Petonelle Archer explains how Konstantin Stanislavski developed his legendary method for training actors to discover the inner world of their characters.
The Moscow Art Theatre
In 1898 Konstantin Stanislavski and Vladimir Nemirovich-Danchenko formed the hugely influential Moscow Art Theatre. An important production in the opening season was Anton Chekhov’s The Seagull, and in honour of this and the long artistic association with the playwright, the Theatre took the symbol of a seagull as its emblem. The play’s premiere in St Petersburg in 1896 had not been a success, and Stanislavski had spent months working on detailed staging and character notes to create a realistic setting for the actors in his production. His attempts to imitate real life on stage mirrored the preoccupations of the naturalist movement in literature, initiated by Émile Zola. In his novels, Zola attempted to depict characters objectively and accurately, characters whose actions are controlled by a combination of factors relating to their environment and to inherited traits.
Naturalistic or realistic theatre incorporates the concept of the ‘fourth wall’ – the idea that the audience is outside the fiction, peering in on the 'real' events taking place on stage. To maintain the illusion of reality, the actors portray their characters as authentically as possible, avoiding stylised theatrical techniques (such as addressing the audience directly). Settings, too, are true to life, often containing period details. Plays tend to concern the lives of middle- or working-class characters in contemporary contexts, and often address topical social issues. Dialogue is based on conversational prose that reflects everyday life.
The Moscow Art Theatre production of The Seagull was more successful than the first, but Stanislavski realised that he had concentrated on an external ‘truth’ without giving the actors direction for their inner emotions. Chekhov was driven to exclaim ‘But the theatre is art! …. You don’t have a fourth wall!’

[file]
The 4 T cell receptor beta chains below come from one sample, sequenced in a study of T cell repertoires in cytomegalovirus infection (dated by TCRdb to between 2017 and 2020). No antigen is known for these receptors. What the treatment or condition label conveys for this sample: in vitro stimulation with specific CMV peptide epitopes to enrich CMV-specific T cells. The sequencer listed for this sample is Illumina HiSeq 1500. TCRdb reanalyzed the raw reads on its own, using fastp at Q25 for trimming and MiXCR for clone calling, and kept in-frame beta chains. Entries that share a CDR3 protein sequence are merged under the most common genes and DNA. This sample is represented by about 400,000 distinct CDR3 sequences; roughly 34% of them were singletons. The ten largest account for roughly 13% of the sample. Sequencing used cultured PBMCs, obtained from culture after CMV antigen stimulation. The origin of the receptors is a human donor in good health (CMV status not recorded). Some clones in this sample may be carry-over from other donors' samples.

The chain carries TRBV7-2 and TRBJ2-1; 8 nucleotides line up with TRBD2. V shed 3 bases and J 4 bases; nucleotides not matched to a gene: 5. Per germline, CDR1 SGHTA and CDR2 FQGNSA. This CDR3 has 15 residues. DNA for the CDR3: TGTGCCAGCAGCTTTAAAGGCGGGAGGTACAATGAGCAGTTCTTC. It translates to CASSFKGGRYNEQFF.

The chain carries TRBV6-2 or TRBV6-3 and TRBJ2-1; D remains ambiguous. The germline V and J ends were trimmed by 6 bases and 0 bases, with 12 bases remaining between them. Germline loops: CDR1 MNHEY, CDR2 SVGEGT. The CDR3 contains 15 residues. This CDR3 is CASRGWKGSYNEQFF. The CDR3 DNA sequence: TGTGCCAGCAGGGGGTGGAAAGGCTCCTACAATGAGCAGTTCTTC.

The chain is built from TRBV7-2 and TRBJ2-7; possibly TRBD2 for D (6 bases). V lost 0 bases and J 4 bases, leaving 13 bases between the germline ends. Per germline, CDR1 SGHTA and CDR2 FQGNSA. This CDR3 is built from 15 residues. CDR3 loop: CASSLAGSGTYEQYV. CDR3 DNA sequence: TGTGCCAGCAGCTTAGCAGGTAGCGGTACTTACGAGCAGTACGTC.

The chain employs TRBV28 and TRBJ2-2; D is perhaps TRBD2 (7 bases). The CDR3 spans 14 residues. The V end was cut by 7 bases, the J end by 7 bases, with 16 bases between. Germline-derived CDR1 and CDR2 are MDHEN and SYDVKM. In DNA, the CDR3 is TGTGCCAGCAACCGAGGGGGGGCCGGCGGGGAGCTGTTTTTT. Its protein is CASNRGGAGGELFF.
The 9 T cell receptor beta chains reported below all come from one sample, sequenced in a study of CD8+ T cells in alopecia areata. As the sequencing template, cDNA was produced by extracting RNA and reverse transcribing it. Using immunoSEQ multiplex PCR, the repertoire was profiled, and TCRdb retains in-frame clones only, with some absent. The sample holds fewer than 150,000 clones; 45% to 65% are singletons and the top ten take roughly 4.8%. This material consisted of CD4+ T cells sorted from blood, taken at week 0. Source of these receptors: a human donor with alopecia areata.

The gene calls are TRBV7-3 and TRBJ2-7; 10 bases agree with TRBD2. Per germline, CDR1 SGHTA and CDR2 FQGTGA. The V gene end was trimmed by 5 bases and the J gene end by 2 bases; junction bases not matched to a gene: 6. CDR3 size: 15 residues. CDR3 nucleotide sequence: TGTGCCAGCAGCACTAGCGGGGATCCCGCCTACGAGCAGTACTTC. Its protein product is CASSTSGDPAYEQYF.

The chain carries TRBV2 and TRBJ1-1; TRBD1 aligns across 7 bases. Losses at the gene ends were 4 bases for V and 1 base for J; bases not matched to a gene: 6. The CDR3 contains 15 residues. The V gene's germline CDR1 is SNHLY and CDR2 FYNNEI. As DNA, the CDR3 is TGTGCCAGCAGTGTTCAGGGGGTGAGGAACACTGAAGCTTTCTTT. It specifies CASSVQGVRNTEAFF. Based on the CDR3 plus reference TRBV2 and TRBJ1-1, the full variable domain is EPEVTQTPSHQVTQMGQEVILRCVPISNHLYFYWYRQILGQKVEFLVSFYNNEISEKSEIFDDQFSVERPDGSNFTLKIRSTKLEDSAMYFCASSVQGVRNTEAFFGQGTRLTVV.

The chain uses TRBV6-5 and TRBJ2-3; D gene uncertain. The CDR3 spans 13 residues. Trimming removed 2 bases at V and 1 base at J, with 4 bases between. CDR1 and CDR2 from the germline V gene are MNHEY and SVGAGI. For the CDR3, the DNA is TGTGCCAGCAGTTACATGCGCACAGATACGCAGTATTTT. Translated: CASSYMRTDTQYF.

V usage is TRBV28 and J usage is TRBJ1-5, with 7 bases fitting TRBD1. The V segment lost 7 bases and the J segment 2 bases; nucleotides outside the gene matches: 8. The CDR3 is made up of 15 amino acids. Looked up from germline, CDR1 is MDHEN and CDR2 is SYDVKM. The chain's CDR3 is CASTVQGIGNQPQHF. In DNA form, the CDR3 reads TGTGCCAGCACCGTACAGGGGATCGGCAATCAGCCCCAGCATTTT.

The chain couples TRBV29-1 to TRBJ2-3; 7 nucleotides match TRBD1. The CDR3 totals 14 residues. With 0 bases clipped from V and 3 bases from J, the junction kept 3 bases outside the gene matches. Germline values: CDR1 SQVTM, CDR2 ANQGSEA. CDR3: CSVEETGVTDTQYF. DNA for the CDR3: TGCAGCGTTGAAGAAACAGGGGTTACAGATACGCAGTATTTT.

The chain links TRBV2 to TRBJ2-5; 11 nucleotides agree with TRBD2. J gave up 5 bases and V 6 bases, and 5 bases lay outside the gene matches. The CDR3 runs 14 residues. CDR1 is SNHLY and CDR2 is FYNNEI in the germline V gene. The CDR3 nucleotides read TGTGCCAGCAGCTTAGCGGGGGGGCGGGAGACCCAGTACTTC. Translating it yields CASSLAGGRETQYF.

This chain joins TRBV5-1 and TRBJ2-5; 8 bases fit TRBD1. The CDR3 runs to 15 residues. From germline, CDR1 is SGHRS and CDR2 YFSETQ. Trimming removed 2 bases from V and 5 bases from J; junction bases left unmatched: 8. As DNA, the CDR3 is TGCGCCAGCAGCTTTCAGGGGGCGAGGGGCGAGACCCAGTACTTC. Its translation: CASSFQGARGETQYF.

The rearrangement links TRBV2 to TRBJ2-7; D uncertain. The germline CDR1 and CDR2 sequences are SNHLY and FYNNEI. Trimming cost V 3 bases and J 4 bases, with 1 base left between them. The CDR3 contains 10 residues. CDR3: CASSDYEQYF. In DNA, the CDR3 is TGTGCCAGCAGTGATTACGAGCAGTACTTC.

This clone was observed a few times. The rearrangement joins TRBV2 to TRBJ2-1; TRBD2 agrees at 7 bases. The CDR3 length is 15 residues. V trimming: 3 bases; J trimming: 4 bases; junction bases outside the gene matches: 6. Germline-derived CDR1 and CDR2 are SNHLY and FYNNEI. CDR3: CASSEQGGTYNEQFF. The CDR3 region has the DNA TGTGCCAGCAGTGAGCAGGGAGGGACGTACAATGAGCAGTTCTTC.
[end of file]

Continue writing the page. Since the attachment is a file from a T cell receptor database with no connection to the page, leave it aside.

Troubled by his perceived lack of success as an actor and by the traditional autocratic role of the director, Stanislavski worked on a new methodology for training and practice; he set about creating a ‘system’ which would give much more creative power to the actor.
He used improvisation as a key tool to enable the actors to explore their inner emotions, and encouraged them to train their bodies and voices in readiness for the physical and emotional demands of a role. His book, An Actor Prepares (1936), takes the form of a series of semi-fictional acting classes in which students engage with his methods to help them tackle the challenges involved in playing a new role.
Here we explore some of the techniques that form the basis of his practice.
The actors must make an initial examination of the text to gather information about their characters’ situation, relationships, history and physical characteristics. This material is used as a baseline for all further character development. In addition, the actors are encouraged to consider how the details of the production, such as mise en scène, sets, lighting, costumes and properties, affect the characters’ psychology and actions.
Objective and through-line
Each character in the play has an overarching objective (such as ‘to achieve independence’) towards which all of their actions are directed. Progress along the way is subdivided into units which have objectives, often examined through an active or transitive verb, for example, ‘to confront her’ or ‘to tempt him’. For each objective, the actors may need a corresponding physical action to deal with an obstacle or barrier. The through-line is the path that takes the character from an initial position to his or her goal or super-objective, which is often the outcome of the play.